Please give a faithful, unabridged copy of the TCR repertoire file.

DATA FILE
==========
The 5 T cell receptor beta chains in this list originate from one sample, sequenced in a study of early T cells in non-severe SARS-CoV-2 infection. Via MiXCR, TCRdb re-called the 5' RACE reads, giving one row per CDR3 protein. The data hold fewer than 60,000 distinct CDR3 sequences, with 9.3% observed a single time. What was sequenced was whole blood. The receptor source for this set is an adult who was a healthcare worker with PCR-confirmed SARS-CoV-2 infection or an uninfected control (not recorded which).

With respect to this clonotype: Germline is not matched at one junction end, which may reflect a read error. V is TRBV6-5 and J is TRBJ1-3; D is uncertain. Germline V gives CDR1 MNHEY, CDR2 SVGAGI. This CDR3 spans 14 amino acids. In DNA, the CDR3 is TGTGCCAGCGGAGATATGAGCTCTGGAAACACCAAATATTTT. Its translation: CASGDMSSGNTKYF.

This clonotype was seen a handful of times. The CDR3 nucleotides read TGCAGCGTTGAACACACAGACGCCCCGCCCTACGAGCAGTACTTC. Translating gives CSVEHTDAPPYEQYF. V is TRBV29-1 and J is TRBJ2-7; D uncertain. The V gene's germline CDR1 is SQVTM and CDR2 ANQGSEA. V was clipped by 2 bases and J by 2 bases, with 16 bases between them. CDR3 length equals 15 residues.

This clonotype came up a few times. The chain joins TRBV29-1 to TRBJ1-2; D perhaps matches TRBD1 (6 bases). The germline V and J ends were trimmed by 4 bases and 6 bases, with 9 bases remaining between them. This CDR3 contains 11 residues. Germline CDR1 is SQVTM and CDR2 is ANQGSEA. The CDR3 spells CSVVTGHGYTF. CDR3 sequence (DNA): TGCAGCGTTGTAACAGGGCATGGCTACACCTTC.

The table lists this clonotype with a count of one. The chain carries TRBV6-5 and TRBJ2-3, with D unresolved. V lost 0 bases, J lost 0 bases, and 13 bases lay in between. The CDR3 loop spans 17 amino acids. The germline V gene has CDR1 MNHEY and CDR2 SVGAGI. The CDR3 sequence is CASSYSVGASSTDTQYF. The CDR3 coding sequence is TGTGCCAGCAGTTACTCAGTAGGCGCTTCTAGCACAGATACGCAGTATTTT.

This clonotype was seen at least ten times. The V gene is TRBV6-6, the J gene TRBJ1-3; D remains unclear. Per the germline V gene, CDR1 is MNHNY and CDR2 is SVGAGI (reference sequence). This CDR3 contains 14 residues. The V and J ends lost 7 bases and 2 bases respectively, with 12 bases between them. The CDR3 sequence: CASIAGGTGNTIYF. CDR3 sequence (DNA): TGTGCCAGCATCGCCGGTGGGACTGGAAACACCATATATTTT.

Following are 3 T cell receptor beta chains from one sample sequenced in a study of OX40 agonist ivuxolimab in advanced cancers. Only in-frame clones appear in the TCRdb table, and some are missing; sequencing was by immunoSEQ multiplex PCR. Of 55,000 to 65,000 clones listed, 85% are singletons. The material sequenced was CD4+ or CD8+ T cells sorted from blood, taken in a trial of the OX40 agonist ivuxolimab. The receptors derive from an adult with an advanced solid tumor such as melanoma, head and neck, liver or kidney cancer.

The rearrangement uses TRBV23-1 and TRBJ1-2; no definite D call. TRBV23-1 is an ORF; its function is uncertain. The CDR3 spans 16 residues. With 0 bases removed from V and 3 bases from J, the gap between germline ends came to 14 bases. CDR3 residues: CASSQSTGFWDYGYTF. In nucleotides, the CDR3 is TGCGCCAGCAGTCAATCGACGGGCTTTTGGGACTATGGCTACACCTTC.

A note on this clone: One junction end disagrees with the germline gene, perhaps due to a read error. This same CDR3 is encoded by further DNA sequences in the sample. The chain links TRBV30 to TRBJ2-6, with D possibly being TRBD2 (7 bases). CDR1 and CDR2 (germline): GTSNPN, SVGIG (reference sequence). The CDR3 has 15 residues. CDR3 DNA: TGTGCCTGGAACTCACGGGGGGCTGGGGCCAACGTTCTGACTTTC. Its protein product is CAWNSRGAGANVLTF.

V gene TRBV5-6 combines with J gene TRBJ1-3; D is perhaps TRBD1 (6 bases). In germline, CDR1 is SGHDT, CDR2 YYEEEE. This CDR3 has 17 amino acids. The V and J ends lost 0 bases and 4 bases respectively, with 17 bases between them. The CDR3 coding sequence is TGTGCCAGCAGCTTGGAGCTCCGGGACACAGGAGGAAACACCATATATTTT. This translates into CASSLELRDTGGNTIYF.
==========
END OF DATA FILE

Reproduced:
The 5 T cell receptor beta chains in this list originate from one sample, sequenced in a study of early T cells in non-severe SARS-CoV-2 infection. Via MiXCR, TCRdb re-called the 5' RACE reads, giving one row per CDR3 protein. The data hold fewer than 60,000 distinct CDR3 sequences, with 9.3% observed a single time. What was sequenced was whole blood. The receptor source for this set is an adult who was a healthcare worker with PCR-confirmed SARS-CoV-2 infection or an uninfected control (not recorded which).

With respect to this clonotype: Germline is not matched at one junction end, which may reflect a read error. V is TRBV6-5 and J is TRBJ1-3; D is uncertain. Germline V gives CDR1 MNHEY, CDR2 SVGAGI. This CDR3 spans 14 amino acids. In DNA, the CDR3 is TGTGCCAGCGGAGATATGAGCTCTGGAAACACCAAATATTTT. Its translation: CASGDMSSGNTKYF.

This clonotype was seen a handful of times. The CDR3 nucleotides read TGCAGCGTTGAACACACAGACGCCCCGCCCTACGAGCAGTACTTC. Translating gives CSVEHTDAPPYEQYF. V is TRBV29-1 and J is TRBJ2-7; D uncertain. The V gene's germline CDR1 is SQVTM and CDR2 ANQGSEA. V was clipped by 2 bases and J by 2 bases, with 16 bases between them. CDR3 length equals 15 residues.

This clonotype came up a few times. The chain joins TRBV29-1 to TRBJ1-2; D perhaps matches TRBD1 (6 bases). The germline V and J ends were trimmed by 4 bases and 6 bases, with 9 bases remaining between them. This CDR3 contains 11 residues. Germline CDR1 is SQVTM and CDR2 is ANQGSEA. The CDR3 spells CSVVTGHGYTF. CDR3 sequence (DNA): TGCAGCGTTGTAACAGGGCATGGCTACACCTTC.

The table lists this clonotype with a count of one. The chain carries TRBV6-5 and TRBJ2-3, with D unresolved. V lost 0 bases, J lost 0 bases, and 13 bases lay in between. The CDR3 loop spans 17 amino acids. The germline V gene has CDR1 MNHEY and CDR2 SVGAGI. The CDR3 sequence is CASSYSVGASSTDTQYF. The CDR3 coding sequence is TGTGCCAGCAGTTACTCAGTAGGCGCTTCTAGCACAGATACGCAGTATTTT.

This clonotype was seen at least ten times. The V gene is TRBV6-6, the J gene TRBJ1-3; D remains unclear. Per the germline V gene, CDR1 is MNHNY and CDR2 is SVGAGI (reference sequence). This CDR3 contains 14 residues. The V and J ends lost 7 bases and 2 bases respectively, with 12 bases between them. The CDR3 sequence: CASIAGGTGNTIYF. CDR3 sequence (DNA): TGTGCCAGCATCGCCGGTGGGACTGGAAACACCATATATTTT.

Following are 3 T cell receptor beta chains from one sample sequenced in a study of OX40 agonist ivuxolimab in advanced cancers. Only in-frame clones appear in the TCRdb table, and some are missing; sequencing was by immunoSEQ multiplex PCR. Of 55,000 to 65,000 clones listed, 85% are singletons. The material sequenced was CD4+ or CD8+ T cells sorted from blood, taken in a trial of the OX40 agonist ivuxolimab. The receptors derive from an adult with an advanced solid tumor such as melanoma, head and neck, liver or kidney cancer.

The rearrangement uses TRBV23-1 and TRBJ1-2; no definite D call. TRBV23-1 is an ORF; its function is uncertain. The CDR3 spans 16 residues. With 0 bases removed from V and 3 bases from J, the gap between germline ends came to 14 bases. CDR3 residues: CASSQSTGFWDYGYTF. In nucleotides, the CDR3 is TGCGCCAGCAGTCAATCGACGGGCTTTTGGGACTATGGCTACACCTTC.

A note on this clone: One junction end disagrees with the germline gene, perhaps due to a read error. This same CDR3 is encoded by further DNA sequences in the sample. The chain links TRBV30 to TRBJ2-6, with D possibly being TRBD2 (7 bases). CDR1 and CDR2 (germline): GTSNPN, SVGIG (reference sequence). The CDR3 has 15 residues. CDR3 DNA: TGTGCCTGGAACTCACGGGGGGCTGGGGCCAACGTTCTGACTTTC. Its protein product is CAWNSRGAGANVLTF.

V gene TRBV5-6 combines with J gene TRBJ1-3; D is perhaps TRBD1 (6 bases). In germline, CDR1 is SGHDT, CDR2 YYEEEE. This CDR3 has 17 amino acids. The V and J ends lost 0 bases and 4 bases respectively, with 17 bases between them. The CDR3 coding sequence is TGTGCCAGCAGCTTGGAGCTCCGGGACACAGGAGGAAACACCATATATTTT. This translates into CASSLELRDTGGNTIYF.